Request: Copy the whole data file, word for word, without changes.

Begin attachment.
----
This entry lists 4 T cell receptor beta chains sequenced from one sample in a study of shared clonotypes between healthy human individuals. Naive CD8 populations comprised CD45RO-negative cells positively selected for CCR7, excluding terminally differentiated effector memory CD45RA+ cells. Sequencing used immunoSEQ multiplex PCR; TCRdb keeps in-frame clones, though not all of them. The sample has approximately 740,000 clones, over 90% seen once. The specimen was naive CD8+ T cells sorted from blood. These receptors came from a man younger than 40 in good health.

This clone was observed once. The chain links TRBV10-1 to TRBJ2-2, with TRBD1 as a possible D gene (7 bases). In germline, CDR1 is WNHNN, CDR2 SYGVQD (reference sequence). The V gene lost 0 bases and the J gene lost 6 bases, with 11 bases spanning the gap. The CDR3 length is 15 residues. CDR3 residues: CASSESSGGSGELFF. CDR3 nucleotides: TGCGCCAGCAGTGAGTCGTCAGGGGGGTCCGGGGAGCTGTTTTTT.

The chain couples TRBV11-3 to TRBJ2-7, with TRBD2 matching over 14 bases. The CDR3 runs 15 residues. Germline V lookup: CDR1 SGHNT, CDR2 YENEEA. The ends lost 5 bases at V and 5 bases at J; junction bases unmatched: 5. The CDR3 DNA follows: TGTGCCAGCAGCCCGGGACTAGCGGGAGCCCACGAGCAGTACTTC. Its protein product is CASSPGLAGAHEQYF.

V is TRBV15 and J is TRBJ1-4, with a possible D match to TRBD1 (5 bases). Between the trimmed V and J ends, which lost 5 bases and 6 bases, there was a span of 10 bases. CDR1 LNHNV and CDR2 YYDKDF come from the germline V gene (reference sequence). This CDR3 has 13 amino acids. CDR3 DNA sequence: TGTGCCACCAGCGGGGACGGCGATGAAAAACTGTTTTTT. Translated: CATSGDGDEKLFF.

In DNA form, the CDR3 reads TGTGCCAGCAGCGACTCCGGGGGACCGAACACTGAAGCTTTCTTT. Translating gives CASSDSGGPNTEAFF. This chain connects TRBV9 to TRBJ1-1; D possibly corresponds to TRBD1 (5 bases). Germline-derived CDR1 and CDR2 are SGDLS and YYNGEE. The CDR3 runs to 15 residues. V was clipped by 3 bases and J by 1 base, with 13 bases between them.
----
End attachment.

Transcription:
This entry lists 4 T cell receptor beta chains sequenced from one sample in a study of shared clonotypes between healthy human individuals. Naive CD8 populations comprised CD45RO-negative cells positively selected for CCR7, excluding terminally differentiated effector memory CD45RA+ cells. Sequencing used immunoSEQ multiplex PCR; TCRdb keeps in-frame clones, though not all of them. The sample has approximately 740,000 clones, over 90% seen once. The specimen was naive CD8+ T cells sorted from blood. These receptors came from a man younger than 40 in good health.

This clone was observed once. The chain links TRBV10-1 to TRBJ2-2, with TRBD1 as a possible D gene (7 bases). In germline, CDR1 is WNHNN, CDR2 SYGVQD (reference sequence). The V gene lost 0 bases and the J gene lost 6 bases, with 11 bases spanning the gap. The CDR3 length is 15 residues. CDR3 residues: CASSESSGGSGELFF. CDR3 nucleotides: TGCGCCAGCAGTGAGTCGTCAGGGGGGTCCGGGGAGCTGTTTTTT.

The chain couples TRBV11-3 to TRBJ2-7, with TRBD2 matching over 14 bases. The CDR3 runs 15 residues. Germline V lookup: CDR1 SGHNT, CDR2 YENEEA. The ends lost 5 bases at V and 5 bases at J; junction bases unmatched: 5. The CDR3 DNA follows: TGTGCCAGCAGCCCGGGACTAGCGGGAGCCCACGAGCAGTACTTC. Its protein product is CASSPGLAGAHEQYF.

V is TRBV15 and J is TRBJ1-4, with a possible D match to TRBD1 (5 bases). Between the trimmed V and J ends, which lost 5 bases and 6 bases, there was a span of 10 bases. CDR1 LNHNV and CDR2 YYDKDF come from the germline V gene (reference sequence). This CDR3 has 13 amino acids. CDR3 DNA sequence: TGTGCCACCAGCGGGGACGGCGATGAAAAACTGTTTTTT. Translated: CATSGDGDEKLFF.

In DNA form, the CDR3 reads TGTGCCAGCAGCGACTCCGGGGGACCGAACACTGAAGCTTTCTTT. Translating gives CASSDSGGPNTEAFF. This chain connects TRBV9 to TRBJ1-1; D possibly corresponds to TRBD1 (5 bases). Germline-derived CDR1 and CDR2 are SGDLS and YYNGEE. The CDR3 runs to 15 residues. V was clipped by 3 bases and J by 1 base, with 13 bases between them.